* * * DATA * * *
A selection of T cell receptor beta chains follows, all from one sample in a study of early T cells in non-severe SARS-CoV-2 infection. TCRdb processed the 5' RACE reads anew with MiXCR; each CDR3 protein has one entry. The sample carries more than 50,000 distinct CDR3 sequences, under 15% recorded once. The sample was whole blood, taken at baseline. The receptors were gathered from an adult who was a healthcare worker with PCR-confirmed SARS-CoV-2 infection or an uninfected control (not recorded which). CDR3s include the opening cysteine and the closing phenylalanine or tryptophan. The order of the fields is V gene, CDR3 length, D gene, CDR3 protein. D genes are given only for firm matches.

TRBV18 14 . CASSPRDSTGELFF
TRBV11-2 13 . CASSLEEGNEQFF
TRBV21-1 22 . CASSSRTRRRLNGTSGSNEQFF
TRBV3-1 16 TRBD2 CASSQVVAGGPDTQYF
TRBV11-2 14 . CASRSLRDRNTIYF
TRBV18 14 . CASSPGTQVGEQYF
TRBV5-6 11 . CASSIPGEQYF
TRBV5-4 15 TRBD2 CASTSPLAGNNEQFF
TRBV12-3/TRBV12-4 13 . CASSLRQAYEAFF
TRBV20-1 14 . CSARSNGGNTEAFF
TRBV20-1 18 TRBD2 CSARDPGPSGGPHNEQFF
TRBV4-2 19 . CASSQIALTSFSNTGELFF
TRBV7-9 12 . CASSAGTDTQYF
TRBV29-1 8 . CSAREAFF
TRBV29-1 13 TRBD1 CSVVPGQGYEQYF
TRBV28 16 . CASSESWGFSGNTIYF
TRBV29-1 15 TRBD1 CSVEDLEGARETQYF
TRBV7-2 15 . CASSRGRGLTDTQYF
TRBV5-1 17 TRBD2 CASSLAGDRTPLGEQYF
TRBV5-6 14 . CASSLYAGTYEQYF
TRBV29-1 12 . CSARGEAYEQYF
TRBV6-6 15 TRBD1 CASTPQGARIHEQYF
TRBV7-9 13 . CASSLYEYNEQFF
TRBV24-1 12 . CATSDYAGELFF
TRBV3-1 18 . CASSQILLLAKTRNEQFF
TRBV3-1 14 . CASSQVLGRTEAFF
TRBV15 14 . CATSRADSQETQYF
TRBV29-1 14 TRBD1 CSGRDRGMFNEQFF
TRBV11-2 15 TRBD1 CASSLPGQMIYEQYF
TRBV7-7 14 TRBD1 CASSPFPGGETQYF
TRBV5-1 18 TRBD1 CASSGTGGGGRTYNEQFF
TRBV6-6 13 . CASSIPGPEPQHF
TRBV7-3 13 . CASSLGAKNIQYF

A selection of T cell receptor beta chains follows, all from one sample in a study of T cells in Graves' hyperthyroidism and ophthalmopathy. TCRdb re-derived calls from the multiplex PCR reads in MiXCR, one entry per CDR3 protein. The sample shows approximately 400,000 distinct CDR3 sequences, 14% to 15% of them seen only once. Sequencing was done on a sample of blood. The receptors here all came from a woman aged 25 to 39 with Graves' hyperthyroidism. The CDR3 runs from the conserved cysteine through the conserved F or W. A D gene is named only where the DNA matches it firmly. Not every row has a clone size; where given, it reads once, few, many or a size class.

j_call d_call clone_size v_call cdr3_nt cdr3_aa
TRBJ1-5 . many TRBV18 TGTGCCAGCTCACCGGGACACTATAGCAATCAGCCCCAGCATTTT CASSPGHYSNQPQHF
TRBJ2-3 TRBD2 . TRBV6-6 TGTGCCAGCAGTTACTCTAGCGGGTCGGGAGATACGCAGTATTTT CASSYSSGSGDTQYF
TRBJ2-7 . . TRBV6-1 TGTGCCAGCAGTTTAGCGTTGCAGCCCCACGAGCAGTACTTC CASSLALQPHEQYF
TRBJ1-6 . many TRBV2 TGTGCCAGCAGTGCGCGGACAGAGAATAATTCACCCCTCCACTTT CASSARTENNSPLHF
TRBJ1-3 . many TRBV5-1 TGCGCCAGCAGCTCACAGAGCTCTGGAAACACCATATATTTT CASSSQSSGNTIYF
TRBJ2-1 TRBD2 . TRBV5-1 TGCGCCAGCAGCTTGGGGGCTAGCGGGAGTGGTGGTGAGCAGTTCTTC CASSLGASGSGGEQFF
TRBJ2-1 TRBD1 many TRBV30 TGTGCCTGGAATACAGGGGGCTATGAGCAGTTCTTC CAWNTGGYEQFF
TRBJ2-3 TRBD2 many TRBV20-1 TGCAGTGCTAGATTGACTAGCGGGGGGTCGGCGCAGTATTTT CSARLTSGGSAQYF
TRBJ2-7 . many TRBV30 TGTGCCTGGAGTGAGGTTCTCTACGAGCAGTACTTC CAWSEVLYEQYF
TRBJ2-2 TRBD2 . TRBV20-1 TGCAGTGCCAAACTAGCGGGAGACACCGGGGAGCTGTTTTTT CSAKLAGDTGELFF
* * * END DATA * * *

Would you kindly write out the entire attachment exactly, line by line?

A selection of T cell receptor beta chains follows, all from one sample in a study of early T cells in non-severe SARS-CoV-2 infection. TCRdb processed the 5' RACE reads anew with MiXCR; each CDR3 protein has one entry. The sample carries more than 50,000 distinct CDR3 sequences, under 15% recorded once. The sample was whole blood, taken at baseline. The receptors were gathered from an adult who was a healthcare worker with PCR-confirmed SARS-CoV-2 infection or an uninfected control (not recorded which). CDR3s include the opening cysteine and the closing phenylalanine or tryptophan. The order of the fields is V gene, CDR3 length, D gene, CDR3 protein. D genes are given only for firm matches.

TRBV18 14 . CASSPRDSTGELFF
TRBV11-2 13 . CASSLEEGNEQFF
TRBV21-1 22 . CASSSRTRRRLNGTSGSNEQFF
TRBV3-1 16 TRBD2 CASSQVVAGGPDTQYF
TRBV11-2 14 . CASRSLRDRNTIYF
TRBV18 14 . CASSPGTQVGEQYF
TRBV5-6 11 . CASSIPGEQYF
TRBV5-4 15 TRBD2 CASTSPLAGNNEQFF
TRBV12-3/TRBV12-4 13 . CASSLRQAYEAFF
TRBV20-1 14 . CSARSNGGNTEAFF
TRBV20-1 18 TRBD2 CSARDPGPSGGPHNEQFF
TRBV4-2 19 . CASSQIALTSFSNTGELFF
TRBV7-9 12 . CASSAGTDTQYF
TRBV29-1 8 . CSAREAFF
TRBV29-1 13 TRBD1 CSVVPGQGYEQYF
TRBV28 16 . CASSESWGFSGNTIYF
TRBV29-1 15 TRBD1 CSVEDLEGARETQYF
TRBV7-2 15 . CASSRGRGLTDTQYF
TRBV5-1 17 TRBD2 CASSLAGDRTPLGEQYF
TRBV5-6 14 . CASSLYAGTYEQYF
TRBV29-1 12 . CSARGEAYEQYF
TRBV6-6 15 TRBD1 CASTPQGARIHEQYF
TRBV7-9 13 . CASSLYEYNEQFF
TRBV24-1 12 . CATSDYAGELFF
TRBV3-1 18 . CASSQILLLAKTRNEQFF
TRBV3-1 14 . CASSQVLGRTEAFF
TRBV15 14 . CATSRADSQETQYF
TRBV29-1 14 TRBD1 CSGRDRGMFNEQFF
TRBV11-2 15 TRBD1 CASSLPGQMIYEQYF
TRBV7-7 14 TRBD1 CASSPFPGGETQYF
TRBV5-1 18 TRBD1 CASSGTGGGGRTYNEQFF
TRBV6-6 13 . CASSIPGPEPQHF
TRBV7-3 13 . CASSLGAKNIQYF

A selection of T cell receptor beta chains follows, all from one sample in a study of T cells in Graves' hyperthyroidism and ophthalmopathy. TCRdb re-derived calls from the multiplex PCR reads in MiXCR, one entry per CDR3 protein. The sample shows approximately 400,000 distinct CDR3 sequences, 14% to 15% of them seen only once. Sequencing was done on a sample of blood. The receptors here all came from a woman aged 25 to 39 with Graves' hyperthyroidism. The CDR3 runs from the conserved cysteine through the conserved F or W. A D gene is named only where the DNA matches it firmly. Not every row has a clone size; where given, it reads once, few, many or a size class.

j_call d_call clone_size v_call cdr3_nt cdr3_aa
TRBJ1-5 . many TRBV18 TGTGCCAGCTCACCGGGACACTATAGCAATCAGCCCCAGCATTTT CASSPGHYSNQPQHF
TRBJ2-3 TRBD2 . TRBV6-6 TGTGCCAGCAGTTACTCTAGCGGGTCGGGAGATACGCAGTATTTT CASSYSSGSGDTQYF
TRBJ2-7 . . TRBV6-1 TGTGCCAGCAGTTTAGCGTTGCAGCCCCACGAGCAGTACTTC CASSLALQPHEQYF
TRBJ1-6 . many TRBV2 TGTGCCAGCAGTGCGCGGACAGAGAATAATTCACCCCTCCACTTT CASSARTENNSPLHF
TRBJ1-3 . many TRBV5-1 TGCGCCAGCAGCTCACAGAGCTCTGGAAACACCATATATTTT CASSSQSSGNTIYF
TRBJ2-1 TRBD2 . TRBV5-1 TGCGCCAGCAGCTTGGGGGCTAGCGGGAGTGGTGGTGAGCAGTTCTTC CASSLGASGSGGEQFF
TRBJ2-1 TRBD1 many TRBV30 TGTGCCTGGAATACAGGGGGCTATGAGCAGTTCTTC CAWNTGGYEQFF
TRBJ2-3 TRBD2 many TRBV20-1 TGCAGTGCTAGATTGACTAGCGGGGGGTCGGCGCAGTATTTT CSARLTSGGSAQYF
TRBJ2-7 . many TRBV30 TGTGCCTGGAGTGAGGTTCTCTACGAGCAGTACTTC CAWSEVLYEQYF
TRBJ2-2 TRBD2 . TRBV20-1 TGCAGTGCCAAACTAGCGGGAGACACCGGGGAGCTGTTTTTT CSAKLAGDTGELFF